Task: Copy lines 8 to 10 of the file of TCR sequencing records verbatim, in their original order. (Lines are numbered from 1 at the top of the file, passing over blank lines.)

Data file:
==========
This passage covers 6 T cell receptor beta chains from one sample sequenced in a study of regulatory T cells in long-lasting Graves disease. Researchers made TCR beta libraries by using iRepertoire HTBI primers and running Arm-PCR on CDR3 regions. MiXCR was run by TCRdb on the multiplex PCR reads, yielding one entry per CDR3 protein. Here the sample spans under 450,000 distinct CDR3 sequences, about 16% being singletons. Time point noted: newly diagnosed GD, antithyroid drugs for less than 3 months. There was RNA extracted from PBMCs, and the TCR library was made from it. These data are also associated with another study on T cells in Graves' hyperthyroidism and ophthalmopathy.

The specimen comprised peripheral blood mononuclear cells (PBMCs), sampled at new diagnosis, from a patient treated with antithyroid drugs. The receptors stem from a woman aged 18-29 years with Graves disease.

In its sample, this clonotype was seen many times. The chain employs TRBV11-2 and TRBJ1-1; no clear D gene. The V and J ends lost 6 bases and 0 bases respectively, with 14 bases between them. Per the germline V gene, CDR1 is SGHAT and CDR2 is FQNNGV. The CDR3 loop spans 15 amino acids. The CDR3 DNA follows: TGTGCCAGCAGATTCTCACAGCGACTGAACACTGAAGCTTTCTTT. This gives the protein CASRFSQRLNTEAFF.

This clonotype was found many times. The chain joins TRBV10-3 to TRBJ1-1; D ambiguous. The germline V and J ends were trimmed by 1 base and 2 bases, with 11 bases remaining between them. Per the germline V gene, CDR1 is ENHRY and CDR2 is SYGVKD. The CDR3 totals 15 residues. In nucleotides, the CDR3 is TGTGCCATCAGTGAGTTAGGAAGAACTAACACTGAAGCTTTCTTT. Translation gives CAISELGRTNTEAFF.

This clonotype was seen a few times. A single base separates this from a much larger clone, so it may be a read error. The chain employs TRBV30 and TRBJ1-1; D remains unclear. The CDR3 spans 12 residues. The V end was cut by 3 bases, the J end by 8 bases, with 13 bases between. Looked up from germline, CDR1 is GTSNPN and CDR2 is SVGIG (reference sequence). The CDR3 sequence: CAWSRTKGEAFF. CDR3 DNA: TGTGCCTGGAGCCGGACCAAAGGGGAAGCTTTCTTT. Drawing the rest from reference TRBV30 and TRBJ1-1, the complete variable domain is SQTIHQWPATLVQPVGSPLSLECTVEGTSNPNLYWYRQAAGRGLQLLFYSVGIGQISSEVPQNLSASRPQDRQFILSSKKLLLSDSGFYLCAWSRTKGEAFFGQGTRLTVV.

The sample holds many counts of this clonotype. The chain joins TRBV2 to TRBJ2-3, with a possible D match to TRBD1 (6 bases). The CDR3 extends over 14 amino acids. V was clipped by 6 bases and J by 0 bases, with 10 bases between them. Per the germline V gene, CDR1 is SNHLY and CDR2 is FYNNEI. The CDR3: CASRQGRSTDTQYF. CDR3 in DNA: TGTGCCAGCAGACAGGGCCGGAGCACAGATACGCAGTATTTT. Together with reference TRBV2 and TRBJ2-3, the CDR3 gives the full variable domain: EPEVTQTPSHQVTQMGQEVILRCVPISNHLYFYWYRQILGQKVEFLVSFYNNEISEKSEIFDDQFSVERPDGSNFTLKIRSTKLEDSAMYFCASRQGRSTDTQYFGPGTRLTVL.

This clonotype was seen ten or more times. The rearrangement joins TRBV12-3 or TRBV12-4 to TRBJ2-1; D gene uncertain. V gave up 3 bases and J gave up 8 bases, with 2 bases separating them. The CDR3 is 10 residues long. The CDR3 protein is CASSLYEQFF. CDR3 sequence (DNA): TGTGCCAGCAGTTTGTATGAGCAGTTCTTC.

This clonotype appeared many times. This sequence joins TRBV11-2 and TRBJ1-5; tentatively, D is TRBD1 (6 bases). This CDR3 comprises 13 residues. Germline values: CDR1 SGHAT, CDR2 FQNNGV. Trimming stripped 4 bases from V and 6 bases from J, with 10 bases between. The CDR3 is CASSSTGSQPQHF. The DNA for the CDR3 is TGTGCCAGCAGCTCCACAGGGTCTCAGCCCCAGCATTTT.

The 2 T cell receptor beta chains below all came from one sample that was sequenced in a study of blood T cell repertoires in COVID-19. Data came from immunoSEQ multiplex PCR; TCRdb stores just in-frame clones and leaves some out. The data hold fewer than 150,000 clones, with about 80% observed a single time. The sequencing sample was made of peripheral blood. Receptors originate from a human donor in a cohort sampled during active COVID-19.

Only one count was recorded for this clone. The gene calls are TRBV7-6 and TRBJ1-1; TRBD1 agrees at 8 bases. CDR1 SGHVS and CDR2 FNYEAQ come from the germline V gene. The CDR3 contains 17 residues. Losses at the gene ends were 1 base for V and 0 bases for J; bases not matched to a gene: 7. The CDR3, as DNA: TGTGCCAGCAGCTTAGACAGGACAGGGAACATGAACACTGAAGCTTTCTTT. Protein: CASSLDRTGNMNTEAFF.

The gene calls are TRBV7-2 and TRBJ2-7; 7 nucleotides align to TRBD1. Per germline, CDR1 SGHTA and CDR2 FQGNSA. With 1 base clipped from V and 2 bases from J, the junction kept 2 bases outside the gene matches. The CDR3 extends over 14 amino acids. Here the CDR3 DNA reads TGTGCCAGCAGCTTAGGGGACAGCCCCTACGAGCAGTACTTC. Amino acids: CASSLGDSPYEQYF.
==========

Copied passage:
This clonotype appeared many times. This sequence joins TRBV11-2 and TRBJ1-5; tentatively, D is TRBD1 (6 bases). This CDR3 comprises 13 residues. Germline values: CDR1 SGHAT, CDR2 FQNNGV. Trimming stripped 4 bases from V and 6 bases from J, with 10 bases between. The CDR3 is CASSSTGSQPQHF. The DNA for the CDR3 is TGTGCCAGCAGCTCCACAGGGTCTCAGCCCCAGCATTTT.

The 2 T cell receptor beta chains below all came from one sample that was sequenced in a study of blood T cell repertoires in COVID-19. Data came from immunoSEQ multiplex PCR; TCRdb stores just in-frame clones and leaves some out. The data hold fewer than 150,000 clones, with about 80% observed a single time. The sequencing sample was made of peripheral blood. Receptors originate from a human donor in a cohort sampled during active COVID-19.

Only one count was recorded for this clone. The gene calls are TRBV7-6 and TRBJ1-1; TRBD1 agrees at 8 bases. CDR1 SGHVS and CDR2 FNYEAQ come from the germline V gene. The CDR3 contains 17 residues. Losses at the gene ends were 1 base for V and 0 bases for J; bases not matched to a gene: 7. The CDR3, as DNA: TGTGCCAGCAGCTTAGACAGGACAGGGAACATGAACACTGAAGCTTTCTTT. Protein: CASSLDRTGNMNTEAFF.